ATLANTA - It’s been one year since the police killing of Rayshard Brooks sent shockwaves across Atlanta — and throughout the country.
Brooks was killed by an officer during a scuffle after he was found asleep in the Wendy’s drive-thru line. Days later, an arsonist set the Wendy’s on fire. After that, an armed protester shot and killed 8-year-old Secoriea Turner nearby.
After the devastating series of events, city leaders vowed there would be reforms.
On the anniversary of Brooks’ death, the ground where the Wendy’s used to stand remained caged off and unused, in a community unsatisfied with what has changed since.
"We don’t feel no safer, we don’t feel no better," said Columbus Ward, president of the Peoplestown Revitalization Corporation. "It’s all talk no action. The action hasn’t taken place yet, we’ve been through with the talk for years and years and years. We always react to something with talk but we never react with action."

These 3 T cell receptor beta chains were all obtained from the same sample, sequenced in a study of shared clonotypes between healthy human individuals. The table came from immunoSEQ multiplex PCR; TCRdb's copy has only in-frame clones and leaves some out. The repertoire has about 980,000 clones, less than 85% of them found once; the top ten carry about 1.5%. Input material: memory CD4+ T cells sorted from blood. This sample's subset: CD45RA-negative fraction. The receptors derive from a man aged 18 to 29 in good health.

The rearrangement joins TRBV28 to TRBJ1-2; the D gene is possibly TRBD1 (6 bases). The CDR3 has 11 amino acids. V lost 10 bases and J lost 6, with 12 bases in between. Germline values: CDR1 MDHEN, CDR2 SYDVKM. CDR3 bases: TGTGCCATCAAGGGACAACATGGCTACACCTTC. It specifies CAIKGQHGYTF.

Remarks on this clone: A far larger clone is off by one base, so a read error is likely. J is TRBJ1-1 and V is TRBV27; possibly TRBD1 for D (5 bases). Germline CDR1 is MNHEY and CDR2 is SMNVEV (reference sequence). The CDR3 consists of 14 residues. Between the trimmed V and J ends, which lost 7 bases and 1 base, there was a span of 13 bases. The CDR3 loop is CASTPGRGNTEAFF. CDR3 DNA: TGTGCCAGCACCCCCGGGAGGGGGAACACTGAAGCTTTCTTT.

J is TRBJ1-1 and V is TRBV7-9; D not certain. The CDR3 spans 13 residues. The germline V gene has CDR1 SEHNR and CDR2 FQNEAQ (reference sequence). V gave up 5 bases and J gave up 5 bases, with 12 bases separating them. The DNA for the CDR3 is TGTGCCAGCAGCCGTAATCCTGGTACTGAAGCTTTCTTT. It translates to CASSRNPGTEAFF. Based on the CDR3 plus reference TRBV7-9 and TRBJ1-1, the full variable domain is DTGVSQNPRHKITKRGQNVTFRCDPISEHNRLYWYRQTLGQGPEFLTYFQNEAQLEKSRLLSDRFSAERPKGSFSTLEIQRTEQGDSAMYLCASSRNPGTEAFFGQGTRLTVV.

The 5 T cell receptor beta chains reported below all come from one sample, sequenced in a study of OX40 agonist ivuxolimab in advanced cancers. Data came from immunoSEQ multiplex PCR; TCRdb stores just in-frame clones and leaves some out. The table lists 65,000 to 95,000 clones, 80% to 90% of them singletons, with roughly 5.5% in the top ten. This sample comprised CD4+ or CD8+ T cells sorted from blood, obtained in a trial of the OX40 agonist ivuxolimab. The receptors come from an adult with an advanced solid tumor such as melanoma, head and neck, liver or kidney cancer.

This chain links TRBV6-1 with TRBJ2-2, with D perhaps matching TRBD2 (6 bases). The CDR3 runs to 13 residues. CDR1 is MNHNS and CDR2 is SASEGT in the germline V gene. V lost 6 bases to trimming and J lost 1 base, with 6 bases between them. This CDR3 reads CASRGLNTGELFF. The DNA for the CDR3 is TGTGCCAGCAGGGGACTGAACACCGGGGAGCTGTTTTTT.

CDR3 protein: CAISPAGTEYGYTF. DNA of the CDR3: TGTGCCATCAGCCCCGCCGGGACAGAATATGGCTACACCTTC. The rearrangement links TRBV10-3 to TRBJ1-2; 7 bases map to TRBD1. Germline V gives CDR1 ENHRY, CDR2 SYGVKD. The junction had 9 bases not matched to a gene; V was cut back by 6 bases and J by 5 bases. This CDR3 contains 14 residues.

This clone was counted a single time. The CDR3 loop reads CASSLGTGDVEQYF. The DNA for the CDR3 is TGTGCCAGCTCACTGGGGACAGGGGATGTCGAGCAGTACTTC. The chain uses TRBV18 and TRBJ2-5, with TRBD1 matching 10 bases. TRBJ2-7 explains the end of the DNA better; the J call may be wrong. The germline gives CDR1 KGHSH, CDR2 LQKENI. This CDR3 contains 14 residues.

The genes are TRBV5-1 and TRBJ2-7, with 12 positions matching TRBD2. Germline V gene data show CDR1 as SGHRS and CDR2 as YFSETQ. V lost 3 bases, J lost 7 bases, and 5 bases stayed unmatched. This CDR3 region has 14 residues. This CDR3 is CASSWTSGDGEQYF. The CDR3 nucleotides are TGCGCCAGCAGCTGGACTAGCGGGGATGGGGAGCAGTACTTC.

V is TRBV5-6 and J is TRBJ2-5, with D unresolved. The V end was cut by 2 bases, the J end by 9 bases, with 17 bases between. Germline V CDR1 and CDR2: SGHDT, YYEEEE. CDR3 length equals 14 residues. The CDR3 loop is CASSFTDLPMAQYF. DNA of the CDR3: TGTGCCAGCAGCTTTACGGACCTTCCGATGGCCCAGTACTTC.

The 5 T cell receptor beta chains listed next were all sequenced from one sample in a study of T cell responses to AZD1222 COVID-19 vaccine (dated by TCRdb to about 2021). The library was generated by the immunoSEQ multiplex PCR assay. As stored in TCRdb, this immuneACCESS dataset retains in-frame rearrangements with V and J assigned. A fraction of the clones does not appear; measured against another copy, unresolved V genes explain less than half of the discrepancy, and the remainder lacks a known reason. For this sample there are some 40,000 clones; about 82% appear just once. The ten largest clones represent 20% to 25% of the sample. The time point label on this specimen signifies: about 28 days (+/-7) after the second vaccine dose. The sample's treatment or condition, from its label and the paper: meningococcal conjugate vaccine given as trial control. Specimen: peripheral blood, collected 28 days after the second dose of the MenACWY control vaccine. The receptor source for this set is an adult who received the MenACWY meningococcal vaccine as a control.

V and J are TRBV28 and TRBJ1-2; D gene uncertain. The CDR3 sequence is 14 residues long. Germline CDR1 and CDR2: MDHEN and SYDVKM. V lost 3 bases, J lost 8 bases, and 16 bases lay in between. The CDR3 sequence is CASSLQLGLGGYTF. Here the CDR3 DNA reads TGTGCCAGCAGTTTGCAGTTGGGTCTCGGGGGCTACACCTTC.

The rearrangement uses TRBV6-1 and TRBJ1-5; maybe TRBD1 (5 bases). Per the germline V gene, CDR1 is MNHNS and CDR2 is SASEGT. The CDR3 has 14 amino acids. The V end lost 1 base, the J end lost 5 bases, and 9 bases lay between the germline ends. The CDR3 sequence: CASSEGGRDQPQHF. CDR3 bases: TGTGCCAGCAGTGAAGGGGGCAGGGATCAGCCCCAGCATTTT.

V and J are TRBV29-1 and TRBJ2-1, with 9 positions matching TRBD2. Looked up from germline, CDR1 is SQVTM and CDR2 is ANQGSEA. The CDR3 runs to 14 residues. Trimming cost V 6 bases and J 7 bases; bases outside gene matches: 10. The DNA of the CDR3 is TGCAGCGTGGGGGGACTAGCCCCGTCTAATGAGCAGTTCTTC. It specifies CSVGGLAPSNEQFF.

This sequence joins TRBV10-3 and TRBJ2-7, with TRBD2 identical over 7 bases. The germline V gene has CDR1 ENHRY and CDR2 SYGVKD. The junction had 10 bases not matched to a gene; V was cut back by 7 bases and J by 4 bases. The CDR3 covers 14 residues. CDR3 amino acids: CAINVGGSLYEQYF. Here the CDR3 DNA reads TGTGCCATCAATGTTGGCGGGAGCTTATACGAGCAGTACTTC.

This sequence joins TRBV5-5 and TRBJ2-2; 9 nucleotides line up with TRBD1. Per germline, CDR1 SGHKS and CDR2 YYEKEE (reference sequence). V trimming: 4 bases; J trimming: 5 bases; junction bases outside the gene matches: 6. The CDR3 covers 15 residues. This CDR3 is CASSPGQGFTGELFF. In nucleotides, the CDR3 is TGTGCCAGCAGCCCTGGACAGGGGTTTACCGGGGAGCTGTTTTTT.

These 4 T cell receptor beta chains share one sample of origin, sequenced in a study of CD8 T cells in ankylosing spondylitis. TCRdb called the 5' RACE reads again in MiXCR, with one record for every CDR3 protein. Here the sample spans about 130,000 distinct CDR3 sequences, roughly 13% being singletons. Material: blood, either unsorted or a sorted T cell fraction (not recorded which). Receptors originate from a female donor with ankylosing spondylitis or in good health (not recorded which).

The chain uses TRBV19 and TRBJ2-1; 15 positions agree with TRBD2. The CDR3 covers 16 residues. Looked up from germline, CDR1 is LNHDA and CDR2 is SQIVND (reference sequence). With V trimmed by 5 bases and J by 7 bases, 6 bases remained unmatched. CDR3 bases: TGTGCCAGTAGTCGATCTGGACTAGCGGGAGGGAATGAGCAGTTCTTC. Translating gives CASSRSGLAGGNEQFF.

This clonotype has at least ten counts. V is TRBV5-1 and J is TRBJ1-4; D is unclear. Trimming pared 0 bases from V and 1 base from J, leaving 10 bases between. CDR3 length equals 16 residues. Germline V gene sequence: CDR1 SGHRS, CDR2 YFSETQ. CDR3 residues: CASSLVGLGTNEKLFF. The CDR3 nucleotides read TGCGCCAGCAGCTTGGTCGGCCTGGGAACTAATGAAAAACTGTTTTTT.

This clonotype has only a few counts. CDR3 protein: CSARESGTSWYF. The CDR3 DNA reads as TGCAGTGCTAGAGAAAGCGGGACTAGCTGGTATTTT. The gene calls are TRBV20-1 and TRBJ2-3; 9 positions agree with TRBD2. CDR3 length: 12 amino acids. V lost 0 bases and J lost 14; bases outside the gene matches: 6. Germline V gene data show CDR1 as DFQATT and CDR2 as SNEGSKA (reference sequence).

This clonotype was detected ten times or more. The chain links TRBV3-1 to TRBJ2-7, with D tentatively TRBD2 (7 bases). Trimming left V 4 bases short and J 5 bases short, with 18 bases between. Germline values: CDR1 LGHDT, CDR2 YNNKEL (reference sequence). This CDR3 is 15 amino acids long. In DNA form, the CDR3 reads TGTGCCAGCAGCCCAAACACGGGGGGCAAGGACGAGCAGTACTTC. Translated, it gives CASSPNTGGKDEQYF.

Ethel Floyd, who has lived in the Peoplestown section of Atlanta for 57 years, said police-community relations had deteriorated, and Brooks’ killing was a boiling point.
"When Rayshard Brooks got shot down there, people were highly emotional about it. We had had enough," Floyd said. "Everybody’s talking about what the police departments gonna do, I haven’t seen no change. They are still running around here acting like they’re at the Gestapo."
Floyd said many of those wreaking havoc in the protests didn’t even live there, and it ended up making matters worse.
In April, Mayor Keisha Lance Bottoms announced plans to change how Atlanta cops are trained to improve de-escalation tactics and reduce violent crime.
Kimberlee Jones with the South Atlanta Civic League said that’s still not enough.
"There needs to be cultural training and I think there needs to be more community engagement," Jones said.
She added that the reinstatement of Officer Garrett Rolfe last month added salt to the wound.
"It continues to send a message that people can do things like this and really not have a lot of ramifications for it," Jones said.
All residents that Fox 5 spoke with said on top of the tragic deaths of Brooks and Turner, the absence of that Wendy’s left of hole in the community. It was one of the only options of food in the neighborhood, now gone.
Residents want to see the construction of a memorial and community center at the site of the Wendy’s, which could provide services and resources to the underserved neighborhood.
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